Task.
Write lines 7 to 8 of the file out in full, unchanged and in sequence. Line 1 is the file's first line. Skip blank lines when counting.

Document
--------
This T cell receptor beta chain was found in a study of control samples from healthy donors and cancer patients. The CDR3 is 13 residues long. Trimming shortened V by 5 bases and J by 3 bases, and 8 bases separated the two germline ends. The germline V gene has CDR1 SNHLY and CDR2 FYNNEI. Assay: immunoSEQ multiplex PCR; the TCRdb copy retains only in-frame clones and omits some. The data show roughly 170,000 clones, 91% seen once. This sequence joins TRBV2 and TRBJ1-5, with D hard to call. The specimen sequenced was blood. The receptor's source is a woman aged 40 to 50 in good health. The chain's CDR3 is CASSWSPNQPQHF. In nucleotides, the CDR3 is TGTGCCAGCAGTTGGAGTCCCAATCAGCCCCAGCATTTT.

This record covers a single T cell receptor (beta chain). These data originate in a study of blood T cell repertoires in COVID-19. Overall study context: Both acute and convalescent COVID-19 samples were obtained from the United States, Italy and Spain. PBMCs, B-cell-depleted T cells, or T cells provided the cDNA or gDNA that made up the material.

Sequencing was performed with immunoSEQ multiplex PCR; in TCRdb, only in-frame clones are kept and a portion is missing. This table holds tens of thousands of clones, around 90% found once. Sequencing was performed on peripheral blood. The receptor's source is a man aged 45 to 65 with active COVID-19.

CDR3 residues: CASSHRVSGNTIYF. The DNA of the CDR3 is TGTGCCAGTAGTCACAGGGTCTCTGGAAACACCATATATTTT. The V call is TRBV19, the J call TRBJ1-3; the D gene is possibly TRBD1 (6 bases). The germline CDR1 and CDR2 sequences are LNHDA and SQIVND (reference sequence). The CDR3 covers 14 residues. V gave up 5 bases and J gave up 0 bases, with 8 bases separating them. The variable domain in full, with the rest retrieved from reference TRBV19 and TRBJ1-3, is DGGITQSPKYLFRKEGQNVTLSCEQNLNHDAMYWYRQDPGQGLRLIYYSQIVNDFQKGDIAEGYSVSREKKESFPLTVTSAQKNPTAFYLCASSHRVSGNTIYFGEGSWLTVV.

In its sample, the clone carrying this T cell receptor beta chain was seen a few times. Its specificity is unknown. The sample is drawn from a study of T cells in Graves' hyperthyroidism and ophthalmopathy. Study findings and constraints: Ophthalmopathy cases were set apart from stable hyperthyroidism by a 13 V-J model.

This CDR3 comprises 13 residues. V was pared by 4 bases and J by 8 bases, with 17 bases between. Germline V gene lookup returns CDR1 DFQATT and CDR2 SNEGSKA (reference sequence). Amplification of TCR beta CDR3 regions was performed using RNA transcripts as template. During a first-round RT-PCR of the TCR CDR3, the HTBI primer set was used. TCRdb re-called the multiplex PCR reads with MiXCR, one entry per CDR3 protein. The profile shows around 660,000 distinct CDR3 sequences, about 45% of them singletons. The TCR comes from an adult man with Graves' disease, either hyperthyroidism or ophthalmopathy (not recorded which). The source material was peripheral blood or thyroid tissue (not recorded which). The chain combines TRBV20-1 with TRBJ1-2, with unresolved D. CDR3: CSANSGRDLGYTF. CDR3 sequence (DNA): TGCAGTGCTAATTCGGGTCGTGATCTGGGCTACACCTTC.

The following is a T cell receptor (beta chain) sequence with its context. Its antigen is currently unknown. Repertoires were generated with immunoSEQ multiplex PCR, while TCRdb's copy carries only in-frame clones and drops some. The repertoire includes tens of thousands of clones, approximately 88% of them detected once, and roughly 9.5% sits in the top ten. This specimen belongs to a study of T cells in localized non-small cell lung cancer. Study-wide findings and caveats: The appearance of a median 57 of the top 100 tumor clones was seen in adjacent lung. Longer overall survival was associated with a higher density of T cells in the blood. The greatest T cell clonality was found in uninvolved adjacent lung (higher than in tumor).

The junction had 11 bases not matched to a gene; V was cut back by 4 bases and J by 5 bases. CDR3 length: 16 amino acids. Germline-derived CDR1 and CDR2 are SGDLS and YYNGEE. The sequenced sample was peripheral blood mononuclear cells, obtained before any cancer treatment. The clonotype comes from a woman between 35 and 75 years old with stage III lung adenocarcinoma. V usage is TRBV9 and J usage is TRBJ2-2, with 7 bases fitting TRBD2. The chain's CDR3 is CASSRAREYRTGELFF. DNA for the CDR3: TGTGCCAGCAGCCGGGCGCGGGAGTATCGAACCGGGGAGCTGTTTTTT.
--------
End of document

The following is a T cell receptor (beta chain) sequence with its context. Its antigen is currently unknown. Repertoires were generated with immunoSEQ multiplex PCR, while TCRdb's copy carries only in-frame clones and drops some. The repertoire includes tens of thousands of clones, approximately 88% of them detected once, and roughly 9.5% sits in the top ten. This specimen belongs to a study of T cells in localized non-small cell lung cancer. Study-wide findings and caveats: The appearance of a median 57 of the top 100 tumor clones was seen in adjacent lung. Longer overall survival was associated with a higher density of T cells in the blood. The greatest T cell clonality was found in uninvolved adjacent lung (higher than in tumor).

The junction had 11 bases not matched to a gene; V was cut back by 4 bases and J by 5 bases. CDR3 length: 16 amino acids. Germline-derived CDR1 and CDR2 are SGDLS and YYNGEE. The sequenced sample was peripheral blood mononuclear cells, obtained before any cancer treatment. The clonotype comes from a woman between 35 and 75 years old with stage III lung adenocarcinoma. V usage is TRBV9 and J usage is TRBJ2-2, with 7 bases fitting TRBD2. The chain's CDR3 is CASSRAREYRTGELFF. DNA for the CDR3: TGTGCCAGCAGCCGGGCGCGGGAGTATCGAACCGGGGAGCTGTTTTTT.